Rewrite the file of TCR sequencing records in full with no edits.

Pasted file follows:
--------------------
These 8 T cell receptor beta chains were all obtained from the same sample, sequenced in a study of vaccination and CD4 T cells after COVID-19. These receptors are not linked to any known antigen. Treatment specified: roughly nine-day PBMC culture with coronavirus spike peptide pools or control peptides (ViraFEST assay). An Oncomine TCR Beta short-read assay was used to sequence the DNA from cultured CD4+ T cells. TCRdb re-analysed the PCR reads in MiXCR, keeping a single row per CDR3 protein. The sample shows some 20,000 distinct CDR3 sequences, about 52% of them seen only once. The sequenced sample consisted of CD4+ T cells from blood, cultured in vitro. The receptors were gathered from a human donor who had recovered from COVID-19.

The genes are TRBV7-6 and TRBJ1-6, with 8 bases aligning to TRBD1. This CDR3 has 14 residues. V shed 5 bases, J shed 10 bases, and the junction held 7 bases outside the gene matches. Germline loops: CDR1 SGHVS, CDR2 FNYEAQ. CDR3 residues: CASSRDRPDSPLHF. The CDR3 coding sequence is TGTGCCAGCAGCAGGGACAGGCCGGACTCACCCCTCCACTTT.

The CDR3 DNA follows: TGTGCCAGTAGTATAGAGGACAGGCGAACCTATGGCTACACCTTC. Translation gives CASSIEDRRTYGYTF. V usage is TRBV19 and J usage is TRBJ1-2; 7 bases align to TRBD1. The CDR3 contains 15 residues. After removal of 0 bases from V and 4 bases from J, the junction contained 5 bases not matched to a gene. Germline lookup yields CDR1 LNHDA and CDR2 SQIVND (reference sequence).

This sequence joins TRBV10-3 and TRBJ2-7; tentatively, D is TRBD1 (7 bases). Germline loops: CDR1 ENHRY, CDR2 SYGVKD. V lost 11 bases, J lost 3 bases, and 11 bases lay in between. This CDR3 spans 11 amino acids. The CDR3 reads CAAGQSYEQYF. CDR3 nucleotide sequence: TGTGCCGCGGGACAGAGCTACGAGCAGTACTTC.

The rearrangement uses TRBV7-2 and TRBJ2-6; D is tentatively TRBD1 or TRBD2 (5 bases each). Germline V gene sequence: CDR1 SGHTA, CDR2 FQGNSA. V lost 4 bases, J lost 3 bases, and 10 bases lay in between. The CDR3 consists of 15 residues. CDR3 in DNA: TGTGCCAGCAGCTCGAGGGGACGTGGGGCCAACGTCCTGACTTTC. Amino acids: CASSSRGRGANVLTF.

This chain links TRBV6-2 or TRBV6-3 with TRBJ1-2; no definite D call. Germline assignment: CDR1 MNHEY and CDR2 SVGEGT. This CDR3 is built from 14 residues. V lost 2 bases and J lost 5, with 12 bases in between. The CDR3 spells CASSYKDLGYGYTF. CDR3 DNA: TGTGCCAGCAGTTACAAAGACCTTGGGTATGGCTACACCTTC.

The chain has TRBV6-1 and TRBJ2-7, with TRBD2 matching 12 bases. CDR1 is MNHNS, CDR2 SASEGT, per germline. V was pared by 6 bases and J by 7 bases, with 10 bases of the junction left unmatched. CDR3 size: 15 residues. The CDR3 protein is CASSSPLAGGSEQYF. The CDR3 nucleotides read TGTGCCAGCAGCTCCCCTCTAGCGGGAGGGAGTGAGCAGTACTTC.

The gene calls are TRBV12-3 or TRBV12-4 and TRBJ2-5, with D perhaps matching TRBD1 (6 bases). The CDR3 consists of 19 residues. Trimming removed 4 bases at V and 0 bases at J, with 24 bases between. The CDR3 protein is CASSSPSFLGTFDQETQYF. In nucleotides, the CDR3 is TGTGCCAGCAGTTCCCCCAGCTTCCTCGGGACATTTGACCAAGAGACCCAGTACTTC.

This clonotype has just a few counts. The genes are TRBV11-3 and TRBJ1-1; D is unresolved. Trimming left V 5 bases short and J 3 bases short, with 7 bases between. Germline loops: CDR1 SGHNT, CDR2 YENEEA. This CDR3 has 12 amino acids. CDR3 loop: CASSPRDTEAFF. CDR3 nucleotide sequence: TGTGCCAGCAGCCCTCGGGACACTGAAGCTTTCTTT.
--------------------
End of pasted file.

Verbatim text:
These 8 T cell receptor beta chains were all obtained from the same sample, sequenced in a study of vaccination and CD4 T cells after COVID-19. These receptors are not linked to any known antigen. Treatment specified: roughly nine-day PBMC culture with coronavirus spike peptide pools or control peptides (ViraFEST assay). An Oncomine TCR Beta short-read assay was used to sequence the DNA from cultured CD4+ T cells. TCRdb re-analysed the PCR reads in MiXCR, keeping a single row per CDR3 protein. The sample shows some 20,000 distinct CDR3 sequences, about 52% of them seen only once. The sequenced sample consisted of CD4+ T cells from blood, cultured in vitro. The receptors were gathered from a human donor who had recovered from COVID-19.

The genes are TRBV7-6 and TRBJ1-6, with 8 bases aligning to TRBD1. This CDR3 has 14 residues. V shed 5 bases, J shed 10 bases, and the junction held 7 bases outside the gene matches. Germline loops: CDR1 SGHVS, CDR2 FNYEAQ. CDR3 residues: CASSRDRPDSPLHF. The CDR3 coding sequence is TGTGCCAGCAGCAGGGACAGGCCGGACTCACCCCTCCACTTT.

The CDR3 DNA follows: TGTGCCAGTAGTATAGAGGACAGGCGAACCTATGGCTACACCTTC. Translation gives CASSIEDRRTYGYTF. V usage is TRBV19 and J usage is TRBJ1-2; 7 bases align to TRBD1. The CDR3 contains 15 residues. After removal of 0 bases from V and 4 bases from J, the junction contained 5 bases not matched to a gene. Germline lookup yields CDR1 LNHDA and CDR2 SQIVND (reference sequence).

This sequence joins TRBV10-3 and TRBJ2-7; tentatively, D is TRBD1 (7 bases). Germline loops: CDR1 ENHRY, CDR2 SYGVKD. V lost 11 bases, J lost 3 bases, and 11 bases lay in between. This CDR3 spans 11 amino acids. The CDR3 reads CAAGQSYEQYF. CDR3 nucleotide sequence: TGTGCCGCGGGACAGAGCTACGAGCAGTACTTC.

The rearrangement uses TRBV7-2 and TRBJ2-6; D is tentatively TRBD1 or TRBD2 (5 bases each). Germline V gene sequence: CDR1 SGHTA, CDR2 FQGNSA. V lost 4 bases, J lost 3 bases, and 10 bases lay in between. The CDR3 consists of 15 residues. CDR3 in DNA: TGTGCCAGCAGCTCGAGGGGACGTGGGGCCAACGTCCTGACTTTC. Amino acids: CASSSRGRGANVLTF.

This chain links TRBV6-2 or TRBV6-3 with TRBJ1-2; no definite D call. Germline assignment: CDR1 MNHEY and CDR2 SVGEGT. This CDR3 is built from 14 residues. V lost 2 bases and J lost 5, with 12 bases in between. The CDR3 spells CASSYKDLGYGYTF. CDR3 DNA: TGTGCCAGCAGTTACAAAGACCTTGGGTATGGCTACACCTTC.

The chain has TRBV6-1 and TRBJ2-7, with TRBD2 matching 12 bases. CDR1 is MNHNS, CDR2 SASEGT, per germline. V was pared by 6 bases and J by 7 bases, with 10 bases of the junction left unmatched. CDR3 size: 15 residues. The CDR3 protein is CASSSPLAGGSEQYF. The CDR3 nucleotides read TGTGCCAGCAGCTCCCCTCTAGCGGGAGGGAGTGAGCAGTACTTC.

The gene calls are TRBV12-3 or TRBV12-4 and TRBJ2-5, with D perhaps matching TRBD1 (6 bases). The CDR3 consists of 19 residues. Trimming removed 4 bases at V and 0 bases at J, with 24 bases between. The CDR3 protein is CASSSPSFLGTFDQETQYF. In nucleotides, the CDR3 is TGTGCCAGCAGTTCCCCCAGCTTCCTCGGGACATTTGACCAAGAGACCCAGTACTTC.

This clonotype has just a few counts. The genes are TRBV11-3 and TRBJ1-1; D is unresolved. Trimming left V 5 bases short and J 3 bases short, with 7 bases between. Germline loops: CDR1 SGHNT, CDR2 YENEEA. This CDR3 has 12 amino acids. CDR3 loop: CASSPRDTEAFF. CDR3 nucleotide sequence: TGTGCCAGCAGCCCTCGGGACACTGAAGCTTTCTTT.